Economists ring warning bells over Bots’ declining export revenue
By Mpho Tebele
Gaborone – A US$1.3 billion (about 13.2 billion Pula) decline in Botswana export revenue during the first six months of 2017 is extremely worrying, economists have warned.
The warning was made by Econsult, a firm led by former Bank of Botswana deputy governor Keith Jefferies, in a quarterly report.
The report says exports between January and June 2017 were down by 25 percent compared to the corresponding period in 2016.
According to the review compiled by Jefferies and his colleague Sethunya Sejoe, the trend is “extremely worrying” given the fundamental role export-led growth plays in the local economy.
“It will be important to observe this closely and see if the trend continues or if data adjustments cause it to disappear,” the review observed.
The economists cautioned that should the trend continue throughout the remaining half of the year, it would be bad for the economy.
Exports from mining are the main contributor to government revenue and any shortfall in that respect affects government’s expectations.
The economists further noted that the decline was in part due to exchange rate changes, while most of it was due to lower export volumes.
They said the global market for rough diamonds was seasonally slow in the third quarter of 2017.
“There was reduced activity in the downstream diamond market, with polished inventories restocked to sufficient levels in the early part of the quarter,” the economists said.
De Beers Global Sightholder Sales (DBGSS) recorded sales valued at US$1.081 million in Q3 2017, 7.4 percent lower than sales recorded in the same period in the previous year.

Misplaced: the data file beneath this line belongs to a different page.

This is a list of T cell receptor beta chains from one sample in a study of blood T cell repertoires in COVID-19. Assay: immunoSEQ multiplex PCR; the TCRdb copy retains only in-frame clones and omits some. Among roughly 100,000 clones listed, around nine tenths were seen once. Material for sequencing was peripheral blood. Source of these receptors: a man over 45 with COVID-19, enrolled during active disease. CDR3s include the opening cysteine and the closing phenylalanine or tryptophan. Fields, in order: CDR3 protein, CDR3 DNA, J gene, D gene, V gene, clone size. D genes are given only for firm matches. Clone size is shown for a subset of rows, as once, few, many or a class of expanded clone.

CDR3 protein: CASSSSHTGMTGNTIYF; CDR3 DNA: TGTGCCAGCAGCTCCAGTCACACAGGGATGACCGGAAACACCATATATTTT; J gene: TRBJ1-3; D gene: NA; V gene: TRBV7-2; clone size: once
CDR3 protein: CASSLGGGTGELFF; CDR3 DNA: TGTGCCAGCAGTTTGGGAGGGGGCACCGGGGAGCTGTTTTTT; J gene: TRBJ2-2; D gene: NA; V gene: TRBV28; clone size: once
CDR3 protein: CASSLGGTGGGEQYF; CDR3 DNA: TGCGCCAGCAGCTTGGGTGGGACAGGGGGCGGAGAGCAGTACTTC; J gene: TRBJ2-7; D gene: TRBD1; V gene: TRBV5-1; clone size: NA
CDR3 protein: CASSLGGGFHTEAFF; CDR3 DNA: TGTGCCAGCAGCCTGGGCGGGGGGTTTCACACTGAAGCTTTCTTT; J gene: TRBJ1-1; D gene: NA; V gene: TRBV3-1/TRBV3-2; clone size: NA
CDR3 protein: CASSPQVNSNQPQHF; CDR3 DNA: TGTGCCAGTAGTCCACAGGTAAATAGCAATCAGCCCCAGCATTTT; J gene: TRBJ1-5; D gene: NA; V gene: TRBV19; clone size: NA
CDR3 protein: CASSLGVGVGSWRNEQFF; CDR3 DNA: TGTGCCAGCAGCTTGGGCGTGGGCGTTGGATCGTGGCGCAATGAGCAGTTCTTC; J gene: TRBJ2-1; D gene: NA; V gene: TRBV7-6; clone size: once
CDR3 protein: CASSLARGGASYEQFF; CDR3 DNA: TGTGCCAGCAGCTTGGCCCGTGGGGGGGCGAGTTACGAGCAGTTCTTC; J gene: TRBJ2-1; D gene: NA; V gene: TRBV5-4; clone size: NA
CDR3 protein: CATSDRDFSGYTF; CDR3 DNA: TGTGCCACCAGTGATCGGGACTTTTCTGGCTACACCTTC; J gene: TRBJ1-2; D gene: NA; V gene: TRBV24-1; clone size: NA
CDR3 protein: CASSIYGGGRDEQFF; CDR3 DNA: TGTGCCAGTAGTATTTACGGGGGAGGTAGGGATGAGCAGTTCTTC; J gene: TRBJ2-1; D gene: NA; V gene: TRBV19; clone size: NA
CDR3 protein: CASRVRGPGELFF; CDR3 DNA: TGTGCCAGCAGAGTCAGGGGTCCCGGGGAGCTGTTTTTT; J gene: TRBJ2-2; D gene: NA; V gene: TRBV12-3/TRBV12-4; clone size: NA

The global demand for diamonds was generally stable during the first half of 2017. However, total exports of diamonds in Q2 2017 declined compared to both the previous quarter and to Q2 2016.
Notwithstanding this, the report by Econsult says that several sectors recorded higher annual growth rates than in the previous quarter. These include transport and communications, finance and business services.
Meanwhile, Bank of Botswana Governor, Moses Pelaelo, has said Botswana’s Gross Domestic Product (GDP) grew by 3.1 percent in the 12 months to June 2017 compared to a contraction of 0.7 percent in the corresponding period ending in June 2016.
He said the improvement in growth reflects a 4.9 percent increase in non-mining activity, from 3.3 percent in the same period.
However, the governor said output in the mining sector contracted by 10.1 percent in the 12 months to June 2017 compared to a relatively large contraction of 22.9 percent in the corresponding period the previous year. Botswana, which relies heavily on mining, has been hit hard, by among others, a collapse in commodity prices with a number of mines forced to close or downsides. In recent years, BCL and Mowana Copper mines were on provisional liquidation.
According to Pelaelo, at a meeting held on October 24, 2017, the Monetary Policy Committee (MPC) of the Bank of Botswana decided to reduce the Bank Rate from 5.5 percent to 5 percent.
He said the outlook for price stability remains positive, as inflation is forecast to be within the 3-6 percent objective range in the medium term.